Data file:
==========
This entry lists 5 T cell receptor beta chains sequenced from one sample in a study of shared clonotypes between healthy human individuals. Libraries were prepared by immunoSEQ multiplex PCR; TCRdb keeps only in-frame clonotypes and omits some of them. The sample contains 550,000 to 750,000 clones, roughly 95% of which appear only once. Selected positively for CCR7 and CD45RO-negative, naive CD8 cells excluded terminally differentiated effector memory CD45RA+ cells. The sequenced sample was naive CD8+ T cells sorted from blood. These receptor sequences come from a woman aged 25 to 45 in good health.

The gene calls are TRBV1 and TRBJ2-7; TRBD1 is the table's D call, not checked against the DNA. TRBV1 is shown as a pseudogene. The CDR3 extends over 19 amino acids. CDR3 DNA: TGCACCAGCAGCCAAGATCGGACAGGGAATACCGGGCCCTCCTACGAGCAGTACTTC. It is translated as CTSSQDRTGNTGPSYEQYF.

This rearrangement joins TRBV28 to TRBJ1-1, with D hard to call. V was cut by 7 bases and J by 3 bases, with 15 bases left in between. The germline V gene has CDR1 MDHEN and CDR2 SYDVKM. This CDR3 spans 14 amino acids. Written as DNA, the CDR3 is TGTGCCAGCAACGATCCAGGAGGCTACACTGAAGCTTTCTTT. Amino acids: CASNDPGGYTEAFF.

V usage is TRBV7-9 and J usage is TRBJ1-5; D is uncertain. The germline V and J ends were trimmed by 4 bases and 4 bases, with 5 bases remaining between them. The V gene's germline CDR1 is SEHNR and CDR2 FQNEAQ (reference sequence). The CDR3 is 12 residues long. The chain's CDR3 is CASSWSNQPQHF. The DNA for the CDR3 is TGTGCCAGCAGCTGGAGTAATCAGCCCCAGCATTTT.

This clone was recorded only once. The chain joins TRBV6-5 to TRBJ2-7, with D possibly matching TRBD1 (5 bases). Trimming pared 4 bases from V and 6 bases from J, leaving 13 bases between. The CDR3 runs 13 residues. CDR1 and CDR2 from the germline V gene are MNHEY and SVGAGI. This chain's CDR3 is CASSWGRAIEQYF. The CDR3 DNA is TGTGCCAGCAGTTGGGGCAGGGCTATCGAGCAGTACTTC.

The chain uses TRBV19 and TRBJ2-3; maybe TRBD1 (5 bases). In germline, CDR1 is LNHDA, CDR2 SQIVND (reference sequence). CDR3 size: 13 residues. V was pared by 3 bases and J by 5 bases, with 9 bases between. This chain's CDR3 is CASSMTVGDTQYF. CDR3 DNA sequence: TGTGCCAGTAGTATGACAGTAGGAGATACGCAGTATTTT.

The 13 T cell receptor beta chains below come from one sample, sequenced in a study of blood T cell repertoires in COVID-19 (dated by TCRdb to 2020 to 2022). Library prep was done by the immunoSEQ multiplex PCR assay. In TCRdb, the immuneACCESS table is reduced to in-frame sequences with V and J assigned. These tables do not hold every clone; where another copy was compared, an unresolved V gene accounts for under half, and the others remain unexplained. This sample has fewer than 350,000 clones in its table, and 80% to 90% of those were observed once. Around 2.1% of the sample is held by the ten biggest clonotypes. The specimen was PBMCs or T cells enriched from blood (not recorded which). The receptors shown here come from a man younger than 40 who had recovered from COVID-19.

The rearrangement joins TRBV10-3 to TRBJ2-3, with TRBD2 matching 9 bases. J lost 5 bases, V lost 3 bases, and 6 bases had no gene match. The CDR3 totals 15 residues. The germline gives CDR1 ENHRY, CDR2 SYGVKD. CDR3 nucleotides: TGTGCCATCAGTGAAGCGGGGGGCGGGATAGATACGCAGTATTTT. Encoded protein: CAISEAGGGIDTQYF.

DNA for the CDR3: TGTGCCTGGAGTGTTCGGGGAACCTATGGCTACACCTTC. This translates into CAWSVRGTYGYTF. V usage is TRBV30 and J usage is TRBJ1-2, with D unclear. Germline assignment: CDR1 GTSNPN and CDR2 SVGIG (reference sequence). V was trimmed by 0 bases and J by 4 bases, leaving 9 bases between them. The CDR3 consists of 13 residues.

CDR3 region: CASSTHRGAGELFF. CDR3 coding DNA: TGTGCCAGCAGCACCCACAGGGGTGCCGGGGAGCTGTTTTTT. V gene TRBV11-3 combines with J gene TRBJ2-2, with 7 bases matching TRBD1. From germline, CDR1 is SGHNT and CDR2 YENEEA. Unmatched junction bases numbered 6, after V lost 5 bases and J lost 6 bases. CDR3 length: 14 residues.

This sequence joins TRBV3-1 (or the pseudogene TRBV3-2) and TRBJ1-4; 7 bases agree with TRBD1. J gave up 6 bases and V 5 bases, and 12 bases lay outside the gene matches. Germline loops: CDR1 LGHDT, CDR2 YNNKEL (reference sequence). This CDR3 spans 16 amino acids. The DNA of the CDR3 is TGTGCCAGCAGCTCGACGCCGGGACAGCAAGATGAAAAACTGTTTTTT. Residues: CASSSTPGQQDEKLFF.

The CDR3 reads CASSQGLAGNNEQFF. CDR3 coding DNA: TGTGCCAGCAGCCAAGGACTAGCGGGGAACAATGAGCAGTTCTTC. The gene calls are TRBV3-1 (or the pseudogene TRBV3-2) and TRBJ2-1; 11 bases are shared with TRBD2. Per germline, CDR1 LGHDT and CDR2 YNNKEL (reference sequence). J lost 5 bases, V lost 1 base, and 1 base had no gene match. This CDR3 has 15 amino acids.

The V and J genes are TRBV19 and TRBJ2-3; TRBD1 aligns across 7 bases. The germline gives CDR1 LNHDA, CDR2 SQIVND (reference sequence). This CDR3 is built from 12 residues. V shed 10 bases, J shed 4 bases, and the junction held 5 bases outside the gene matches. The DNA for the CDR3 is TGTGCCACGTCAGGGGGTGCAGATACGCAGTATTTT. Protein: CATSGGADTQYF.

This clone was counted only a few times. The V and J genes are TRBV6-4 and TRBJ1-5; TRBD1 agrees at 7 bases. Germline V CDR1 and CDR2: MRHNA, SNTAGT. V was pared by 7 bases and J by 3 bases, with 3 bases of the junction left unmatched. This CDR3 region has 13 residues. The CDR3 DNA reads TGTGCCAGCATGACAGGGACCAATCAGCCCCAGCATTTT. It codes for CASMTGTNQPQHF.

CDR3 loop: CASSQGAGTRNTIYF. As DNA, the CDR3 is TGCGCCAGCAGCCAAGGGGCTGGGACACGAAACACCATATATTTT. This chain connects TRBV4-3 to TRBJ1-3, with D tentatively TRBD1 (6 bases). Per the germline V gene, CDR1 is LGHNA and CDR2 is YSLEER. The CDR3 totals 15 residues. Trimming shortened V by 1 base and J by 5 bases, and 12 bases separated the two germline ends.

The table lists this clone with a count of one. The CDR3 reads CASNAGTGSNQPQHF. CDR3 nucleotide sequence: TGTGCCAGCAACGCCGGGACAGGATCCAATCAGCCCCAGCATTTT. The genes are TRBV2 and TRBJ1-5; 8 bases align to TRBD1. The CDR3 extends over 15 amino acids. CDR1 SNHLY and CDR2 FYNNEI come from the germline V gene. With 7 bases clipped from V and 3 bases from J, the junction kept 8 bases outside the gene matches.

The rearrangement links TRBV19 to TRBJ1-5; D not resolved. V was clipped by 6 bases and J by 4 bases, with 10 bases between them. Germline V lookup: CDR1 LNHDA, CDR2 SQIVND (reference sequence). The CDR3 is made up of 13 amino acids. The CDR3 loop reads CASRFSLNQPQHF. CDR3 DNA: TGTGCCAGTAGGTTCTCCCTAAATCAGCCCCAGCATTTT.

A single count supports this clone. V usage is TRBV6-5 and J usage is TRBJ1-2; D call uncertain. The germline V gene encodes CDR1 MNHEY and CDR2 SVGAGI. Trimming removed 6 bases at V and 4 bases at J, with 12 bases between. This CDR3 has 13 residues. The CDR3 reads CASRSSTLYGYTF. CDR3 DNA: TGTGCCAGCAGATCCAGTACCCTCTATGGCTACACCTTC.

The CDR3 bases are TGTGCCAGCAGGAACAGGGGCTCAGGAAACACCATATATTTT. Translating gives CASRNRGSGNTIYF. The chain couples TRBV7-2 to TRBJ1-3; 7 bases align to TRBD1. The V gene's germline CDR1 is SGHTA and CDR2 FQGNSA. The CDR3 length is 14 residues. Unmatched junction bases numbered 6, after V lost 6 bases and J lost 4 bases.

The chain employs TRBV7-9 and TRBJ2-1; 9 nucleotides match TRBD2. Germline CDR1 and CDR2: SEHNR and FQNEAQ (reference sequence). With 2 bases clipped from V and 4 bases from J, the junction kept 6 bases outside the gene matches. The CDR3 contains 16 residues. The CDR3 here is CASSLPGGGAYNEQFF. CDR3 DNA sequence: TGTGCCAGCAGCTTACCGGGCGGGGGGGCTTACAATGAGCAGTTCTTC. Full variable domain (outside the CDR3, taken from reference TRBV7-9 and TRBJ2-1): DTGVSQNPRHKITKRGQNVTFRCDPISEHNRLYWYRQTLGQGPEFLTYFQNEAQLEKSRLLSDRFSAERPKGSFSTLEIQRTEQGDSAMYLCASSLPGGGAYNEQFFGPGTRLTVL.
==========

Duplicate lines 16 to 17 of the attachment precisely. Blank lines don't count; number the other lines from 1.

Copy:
The table lists this clone with a count of one. The CDR3 reads CASNAGTGSNQPQHF. CDR3 nucleotide sequence: TGTGCCAGCAACGCCGGGACAGGATCCAATCAGCCCCAGCATTTT. The genes are TRBV2 and TRBJ1-5; 8 bases align to TRBD1. The CDR3 extends over 15 amino acids. CDR1 SNHLY and CDR2 FYNNEI come from the germline V gene. With 7 bases clipped from V and 3 bases from J, the junction kept 8 bases outside the gene matches.

The rearrangement links TRBV19 to TRBJ1-5; D not resolved. V was clipped by 6 bases and J by 4 bases, with 10 bases between them. Germline V lookup: CDR1 LNHDA, CDR2 SQIVND (reference sequence). The CDR3 is made up of 13 amino acids. The CDR3 loop reads CASRFSLNQPQHF. CDR3 DNA: TGTGCCAGTAGGTTCTCCCTAAATCAGCCCCAGCATTTT.